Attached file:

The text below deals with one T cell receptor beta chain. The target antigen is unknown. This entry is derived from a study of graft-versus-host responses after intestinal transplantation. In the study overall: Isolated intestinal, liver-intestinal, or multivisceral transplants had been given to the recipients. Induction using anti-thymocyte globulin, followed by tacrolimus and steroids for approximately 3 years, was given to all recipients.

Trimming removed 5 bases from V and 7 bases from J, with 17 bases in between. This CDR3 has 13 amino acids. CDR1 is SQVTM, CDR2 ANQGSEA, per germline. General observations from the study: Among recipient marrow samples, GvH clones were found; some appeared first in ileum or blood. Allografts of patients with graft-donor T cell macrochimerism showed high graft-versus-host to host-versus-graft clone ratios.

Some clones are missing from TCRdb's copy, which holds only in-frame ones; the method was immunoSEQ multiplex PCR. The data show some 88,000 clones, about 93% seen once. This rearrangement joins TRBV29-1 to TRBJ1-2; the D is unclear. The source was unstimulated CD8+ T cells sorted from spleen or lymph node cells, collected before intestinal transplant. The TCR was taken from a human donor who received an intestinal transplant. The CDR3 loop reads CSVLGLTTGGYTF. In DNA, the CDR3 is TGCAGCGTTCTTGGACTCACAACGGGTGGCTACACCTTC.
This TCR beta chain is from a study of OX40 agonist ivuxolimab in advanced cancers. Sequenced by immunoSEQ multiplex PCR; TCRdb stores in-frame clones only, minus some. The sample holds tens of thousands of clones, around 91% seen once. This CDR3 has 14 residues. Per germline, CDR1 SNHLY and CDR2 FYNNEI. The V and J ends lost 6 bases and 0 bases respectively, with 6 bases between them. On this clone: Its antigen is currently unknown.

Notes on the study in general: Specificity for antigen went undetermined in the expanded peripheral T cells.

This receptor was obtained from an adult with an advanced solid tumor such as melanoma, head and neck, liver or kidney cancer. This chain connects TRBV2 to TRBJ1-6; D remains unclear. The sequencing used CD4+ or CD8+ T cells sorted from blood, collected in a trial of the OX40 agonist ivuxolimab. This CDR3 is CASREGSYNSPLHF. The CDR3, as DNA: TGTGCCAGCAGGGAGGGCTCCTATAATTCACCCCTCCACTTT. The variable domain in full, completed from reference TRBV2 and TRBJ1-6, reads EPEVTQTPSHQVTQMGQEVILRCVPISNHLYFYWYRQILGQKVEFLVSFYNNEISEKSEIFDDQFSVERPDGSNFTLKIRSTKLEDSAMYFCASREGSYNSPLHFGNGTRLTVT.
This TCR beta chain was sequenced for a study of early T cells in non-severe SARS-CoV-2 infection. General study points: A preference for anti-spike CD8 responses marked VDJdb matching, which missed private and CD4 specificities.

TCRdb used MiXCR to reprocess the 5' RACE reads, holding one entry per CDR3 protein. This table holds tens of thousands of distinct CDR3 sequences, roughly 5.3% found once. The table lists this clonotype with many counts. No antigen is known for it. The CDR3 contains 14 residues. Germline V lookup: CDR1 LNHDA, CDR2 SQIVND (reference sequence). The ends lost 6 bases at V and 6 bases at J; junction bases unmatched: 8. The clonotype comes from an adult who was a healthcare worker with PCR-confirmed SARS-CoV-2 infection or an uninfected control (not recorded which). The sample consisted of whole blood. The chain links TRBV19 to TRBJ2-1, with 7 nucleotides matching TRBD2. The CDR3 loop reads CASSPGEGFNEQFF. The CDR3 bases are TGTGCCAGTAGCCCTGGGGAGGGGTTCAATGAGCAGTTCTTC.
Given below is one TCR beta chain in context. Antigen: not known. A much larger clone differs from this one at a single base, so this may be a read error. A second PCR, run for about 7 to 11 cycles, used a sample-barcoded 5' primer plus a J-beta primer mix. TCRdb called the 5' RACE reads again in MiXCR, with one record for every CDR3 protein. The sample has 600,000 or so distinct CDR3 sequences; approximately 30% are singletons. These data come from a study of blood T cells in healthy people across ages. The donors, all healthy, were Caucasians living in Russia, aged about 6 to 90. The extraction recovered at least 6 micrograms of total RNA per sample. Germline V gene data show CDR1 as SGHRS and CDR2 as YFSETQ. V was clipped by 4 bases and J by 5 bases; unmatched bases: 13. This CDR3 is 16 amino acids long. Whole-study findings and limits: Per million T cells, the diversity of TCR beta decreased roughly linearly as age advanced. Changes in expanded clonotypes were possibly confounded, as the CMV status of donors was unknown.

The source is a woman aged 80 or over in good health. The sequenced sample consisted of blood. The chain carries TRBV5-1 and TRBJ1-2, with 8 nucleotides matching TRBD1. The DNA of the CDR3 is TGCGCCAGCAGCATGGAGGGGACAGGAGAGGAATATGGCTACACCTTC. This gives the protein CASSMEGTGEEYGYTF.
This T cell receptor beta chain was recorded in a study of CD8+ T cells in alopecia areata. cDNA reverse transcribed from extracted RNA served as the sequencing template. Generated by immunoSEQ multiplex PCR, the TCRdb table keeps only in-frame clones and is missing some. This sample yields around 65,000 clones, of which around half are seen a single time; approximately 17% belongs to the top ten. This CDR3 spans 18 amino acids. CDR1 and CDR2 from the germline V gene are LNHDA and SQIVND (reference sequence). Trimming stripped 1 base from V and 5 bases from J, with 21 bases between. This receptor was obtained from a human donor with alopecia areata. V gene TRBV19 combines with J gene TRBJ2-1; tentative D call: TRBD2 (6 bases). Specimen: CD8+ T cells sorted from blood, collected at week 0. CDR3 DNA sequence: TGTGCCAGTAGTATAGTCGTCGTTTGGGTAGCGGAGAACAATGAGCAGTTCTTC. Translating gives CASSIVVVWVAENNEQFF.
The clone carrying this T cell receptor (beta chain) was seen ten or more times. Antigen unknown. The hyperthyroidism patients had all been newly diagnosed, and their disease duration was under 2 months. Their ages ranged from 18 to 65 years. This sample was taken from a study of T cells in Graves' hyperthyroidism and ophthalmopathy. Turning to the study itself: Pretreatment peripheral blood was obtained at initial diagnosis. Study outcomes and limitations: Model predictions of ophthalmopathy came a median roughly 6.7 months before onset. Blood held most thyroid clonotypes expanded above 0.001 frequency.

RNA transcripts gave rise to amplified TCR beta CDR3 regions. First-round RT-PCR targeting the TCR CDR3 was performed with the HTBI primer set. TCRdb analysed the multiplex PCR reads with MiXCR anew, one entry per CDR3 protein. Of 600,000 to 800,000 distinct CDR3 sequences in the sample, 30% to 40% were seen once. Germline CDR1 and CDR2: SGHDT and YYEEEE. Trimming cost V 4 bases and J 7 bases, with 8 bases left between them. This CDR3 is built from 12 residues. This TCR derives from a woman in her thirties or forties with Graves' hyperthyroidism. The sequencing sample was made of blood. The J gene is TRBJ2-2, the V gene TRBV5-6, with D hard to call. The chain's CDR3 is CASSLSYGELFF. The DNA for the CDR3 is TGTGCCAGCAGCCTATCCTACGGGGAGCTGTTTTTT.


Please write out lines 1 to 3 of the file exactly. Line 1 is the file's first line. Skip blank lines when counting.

The text below deals with one T cell receptor beta chain. The target antigen is unknown. This entry is derived from a study of graft-versus-host responses after intestinal transplantation. In the study overall: Isolated intestinal, liver-intestinal, or multivisceral transplants had been given to the recipients. Induction using anti-thymocyte globulin, followed by tacrolimus and steroids for approximately 3 years, was given to all recipients.

Trimming removed 5 bases from V and 7 bases from J, with 17 bases in between. This CDR3 has 13 amino acids. CDR1 is SQVTM, CDR2 ANQGSEA, per germline. General observations from the study: Among recipient marrow samples, GvH clones were found; some appeared first in ileum or blood. Allografts of patients with graft-donor T cell macrochimerism showed high graft-versus-host to host-versus-graft clone ratios.

Some clones are missing from TCRdb's copy, which holds only in-frame ones; the method was immunoSEQ multiplex PCR. The data show some 88,000 clones, about 93% seen once. This rearrangement joins TRBV29-1 to TRBJ1-2; the D is unclear. The source was unstimulated CD8+ T cells sorted from spleen or lymph node cells, collected before intestinal transplant. The TCR was taken from a human donor who received an intestinal transplant. The CDR3 loop reads CSVLGLTTGGYTF. In DNA, the CDR3 is TGCAGCGTTCTTGGACTCACAACGGGTGGCTACACCTTC.